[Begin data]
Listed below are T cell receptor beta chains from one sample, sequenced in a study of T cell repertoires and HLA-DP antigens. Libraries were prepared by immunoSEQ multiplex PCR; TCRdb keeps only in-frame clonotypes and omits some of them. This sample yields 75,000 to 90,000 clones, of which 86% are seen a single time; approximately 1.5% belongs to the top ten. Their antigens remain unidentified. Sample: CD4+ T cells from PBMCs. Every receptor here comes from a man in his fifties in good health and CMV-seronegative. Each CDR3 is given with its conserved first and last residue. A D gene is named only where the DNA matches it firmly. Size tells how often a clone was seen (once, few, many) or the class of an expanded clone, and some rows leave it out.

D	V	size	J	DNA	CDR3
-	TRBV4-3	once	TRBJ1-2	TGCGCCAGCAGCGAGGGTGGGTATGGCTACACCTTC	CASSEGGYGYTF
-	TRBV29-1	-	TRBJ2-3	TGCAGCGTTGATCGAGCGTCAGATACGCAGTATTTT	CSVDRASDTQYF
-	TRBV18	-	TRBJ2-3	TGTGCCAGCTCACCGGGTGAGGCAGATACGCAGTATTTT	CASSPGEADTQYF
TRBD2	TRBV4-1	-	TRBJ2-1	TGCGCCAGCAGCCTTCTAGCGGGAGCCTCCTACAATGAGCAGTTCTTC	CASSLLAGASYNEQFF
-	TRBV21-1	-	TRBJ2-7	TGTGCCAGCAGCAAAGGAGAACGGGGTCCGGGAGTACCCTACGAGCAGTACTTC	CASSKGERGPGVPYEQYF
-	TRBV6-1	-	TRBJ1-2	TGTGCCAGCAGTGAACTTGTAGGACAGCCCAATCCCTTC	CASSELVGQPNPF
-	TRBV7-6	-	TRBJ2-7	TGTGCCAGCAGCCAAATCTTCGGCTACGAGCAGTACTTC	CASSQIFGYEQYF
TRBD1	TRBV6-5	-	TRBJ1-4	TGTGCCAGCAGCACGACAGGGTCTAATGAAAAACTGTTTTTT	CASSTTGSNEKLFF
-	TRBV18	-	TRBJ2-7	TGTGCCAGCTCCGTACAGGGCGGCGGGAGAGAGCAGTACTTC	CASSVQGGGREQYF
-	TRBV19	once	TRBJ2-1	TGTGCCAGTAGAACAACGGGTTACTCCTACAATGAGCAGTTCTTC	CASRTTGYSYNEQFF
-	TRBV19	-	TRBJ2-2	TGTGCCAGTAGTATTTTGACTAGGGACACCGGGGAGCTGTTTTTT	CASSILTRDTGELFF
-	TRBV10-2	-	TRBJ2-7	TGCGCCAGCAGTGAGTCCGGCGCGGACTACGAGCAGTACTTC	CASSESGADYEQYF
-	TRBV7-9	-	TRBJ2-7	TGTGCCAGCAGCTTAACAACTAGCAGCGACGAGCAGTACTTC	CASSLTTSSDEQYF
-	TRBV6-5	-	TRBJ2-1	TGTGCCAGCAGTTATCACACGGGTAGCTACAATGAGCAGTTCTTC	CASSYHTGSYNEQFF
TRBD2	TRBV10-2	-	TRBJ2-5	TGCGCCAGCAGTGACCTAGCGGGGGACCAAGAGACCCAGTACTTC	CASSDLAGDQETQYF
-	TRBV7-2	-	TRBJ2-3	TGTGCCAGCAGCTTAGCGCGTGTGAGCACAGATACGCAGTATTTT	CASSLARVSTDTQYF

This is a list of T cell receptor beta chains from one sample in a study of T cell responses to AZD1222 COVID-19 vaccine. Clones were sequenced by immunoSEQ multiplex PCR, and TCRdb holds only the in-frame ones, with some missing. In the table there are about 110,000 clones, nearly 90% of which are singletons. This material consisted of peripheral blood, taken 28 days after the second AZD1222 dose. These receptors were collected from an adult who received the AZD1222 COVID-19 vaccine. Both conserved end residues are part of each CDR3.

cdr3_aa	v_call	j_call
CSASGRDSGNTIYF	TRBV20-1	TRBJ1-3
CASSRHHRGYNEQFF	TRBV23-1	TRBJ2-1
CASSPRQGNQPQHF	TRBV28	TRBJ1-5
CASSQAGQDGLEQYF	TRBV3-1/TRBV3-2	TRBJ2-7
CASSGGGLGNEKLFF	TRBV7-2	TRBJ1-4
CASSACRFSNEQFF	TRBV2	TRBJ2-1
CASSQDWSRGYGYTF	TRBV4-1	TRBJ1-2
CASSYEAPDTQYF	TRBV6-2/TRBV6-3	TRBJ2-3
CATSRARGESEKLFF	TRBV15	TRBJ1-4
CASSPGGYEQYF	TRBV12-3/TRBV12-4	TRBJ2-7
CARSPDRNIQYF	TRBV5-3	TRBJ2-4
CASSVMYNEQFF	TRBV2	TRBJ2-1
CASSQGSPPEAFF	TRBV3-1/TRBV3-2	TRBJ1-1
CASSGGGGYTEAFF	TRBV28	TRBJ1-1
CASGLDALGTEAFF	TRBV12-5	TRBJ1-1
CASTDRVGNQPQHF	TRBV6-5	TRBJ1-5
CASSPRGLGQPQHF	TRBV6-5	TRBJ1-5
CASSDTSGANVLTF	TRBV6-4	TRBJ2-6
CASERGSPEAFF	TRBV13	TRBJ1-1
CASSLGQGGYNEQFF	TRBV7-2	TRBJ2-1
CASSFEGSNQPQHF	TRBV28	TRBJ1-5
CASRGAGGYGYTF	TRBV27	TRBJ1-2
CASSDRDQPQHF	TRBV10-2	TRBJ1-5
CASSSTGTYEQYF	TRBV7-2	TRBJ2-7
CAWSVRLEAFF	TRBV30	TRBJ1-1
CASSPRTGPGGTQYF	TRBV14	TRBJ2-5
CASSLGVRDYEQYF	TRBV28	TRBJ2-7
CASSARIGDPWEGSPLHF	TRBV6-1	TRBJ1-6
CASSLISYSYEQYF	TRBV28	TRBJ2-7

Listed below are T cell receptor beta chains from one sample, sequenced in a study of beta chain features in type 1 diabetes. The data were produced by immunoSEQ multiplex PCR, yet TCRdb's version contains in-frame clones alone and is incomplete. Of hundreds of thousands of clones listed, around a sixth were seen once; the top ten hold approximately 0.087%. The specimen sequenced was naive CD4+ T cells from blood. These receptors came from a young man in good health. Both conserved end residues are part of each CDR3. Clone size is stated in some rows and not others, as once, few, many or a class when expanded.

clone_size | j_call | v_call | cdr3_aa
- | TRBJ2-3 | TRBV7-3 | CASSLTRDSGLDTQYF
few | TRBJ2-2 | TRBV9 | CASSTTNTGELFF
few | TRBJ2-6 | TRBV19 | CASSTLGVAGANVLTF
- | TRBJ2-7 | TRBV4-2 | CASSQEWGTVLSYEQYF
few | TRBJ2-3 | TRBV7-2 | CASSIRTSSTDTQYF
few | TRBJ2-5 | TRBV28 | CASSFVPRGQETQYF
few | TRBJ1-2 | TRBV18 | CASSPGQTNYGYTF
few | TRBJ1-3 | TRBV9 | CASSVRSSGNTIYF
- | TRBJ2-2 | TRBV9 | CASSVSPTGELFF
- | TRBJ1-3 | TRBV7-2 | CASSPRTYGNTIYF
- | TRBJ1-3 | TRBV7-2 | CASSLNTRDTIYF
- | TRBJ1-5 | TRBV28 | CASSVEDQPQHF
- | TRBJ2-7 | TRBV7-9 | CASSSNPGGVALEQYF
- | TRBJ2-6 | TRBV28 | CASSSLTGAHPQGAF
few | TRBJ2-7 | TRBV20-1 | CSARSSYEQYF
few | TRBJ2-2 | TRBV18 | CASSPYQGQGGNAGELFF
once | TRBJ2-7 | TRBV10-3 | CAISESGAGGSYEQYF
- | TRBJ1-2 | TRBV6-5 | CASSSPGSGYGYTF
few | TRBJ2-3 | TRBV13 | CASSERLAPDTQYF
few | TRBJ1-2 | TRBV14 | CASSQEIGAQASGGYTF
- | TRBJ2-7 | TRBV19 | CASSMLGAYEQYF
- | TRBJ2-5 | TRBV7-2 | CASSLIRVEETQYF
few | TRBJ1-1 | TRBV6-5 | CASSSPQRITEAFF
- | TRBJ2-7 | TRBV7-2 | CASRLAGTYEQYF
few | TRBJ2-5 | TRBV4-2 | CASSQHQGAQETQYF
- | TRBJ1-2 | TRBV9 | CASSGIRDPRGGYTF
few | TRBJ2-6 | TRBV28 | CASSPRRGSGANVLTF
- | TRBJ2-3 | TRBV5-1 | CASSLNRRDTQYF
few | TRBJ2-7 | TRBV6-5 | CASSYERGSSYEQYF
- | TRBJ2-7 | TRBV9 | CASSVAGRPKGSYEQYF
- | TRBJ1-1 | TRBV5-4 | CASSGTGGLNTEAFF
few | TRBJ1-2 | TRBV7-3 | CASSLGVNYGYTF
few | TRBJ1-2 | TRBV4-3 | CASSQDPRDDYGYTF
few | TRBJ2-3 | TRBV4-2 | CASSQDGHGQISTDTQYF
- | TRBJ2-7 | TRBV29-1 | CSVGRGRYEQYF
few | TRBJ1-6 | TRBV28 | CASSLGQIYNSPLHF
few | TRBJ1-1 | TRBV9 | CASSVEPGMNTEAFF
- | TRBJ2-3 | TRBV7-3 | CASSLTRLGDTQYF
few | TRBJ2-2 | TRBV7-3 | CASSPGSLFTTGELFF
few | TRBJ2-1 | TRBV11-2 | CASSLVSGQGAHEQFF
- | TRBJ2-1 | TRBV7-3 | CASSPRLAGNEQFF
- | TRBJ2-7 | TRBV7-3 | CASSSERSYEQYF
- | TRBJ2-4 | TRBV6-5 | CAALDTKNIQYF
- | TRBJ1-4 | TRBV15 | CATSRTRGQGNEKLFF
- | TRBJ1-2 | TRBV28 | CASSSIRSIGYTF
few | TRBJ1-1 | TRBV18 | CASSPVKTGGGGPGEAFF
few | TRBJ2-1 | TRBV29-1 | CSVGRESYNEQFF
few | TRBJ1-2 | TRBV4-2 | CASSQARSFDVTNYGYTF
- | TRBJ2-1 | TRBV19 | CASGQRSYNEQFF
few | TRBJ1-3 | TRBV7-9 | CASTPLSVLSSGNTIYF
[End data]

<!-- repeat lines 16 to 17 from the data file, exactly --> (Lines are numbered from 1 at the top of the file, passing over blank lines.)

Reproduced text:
-	TRBV6-5	-	TRBJ2-1	TGTGCCAGCAGTTATCACACGGGTAGCTACAATGAGCAGTTCTTC	CASSYHTGSYNEQFF
TRBD2	TRBV10-2	-	TRBJ2-5	TGCGCCAGCAGTGACCTAGCGGGGGACCAAGAGACCCAGTACTTC	CASSDLAGDQETQYF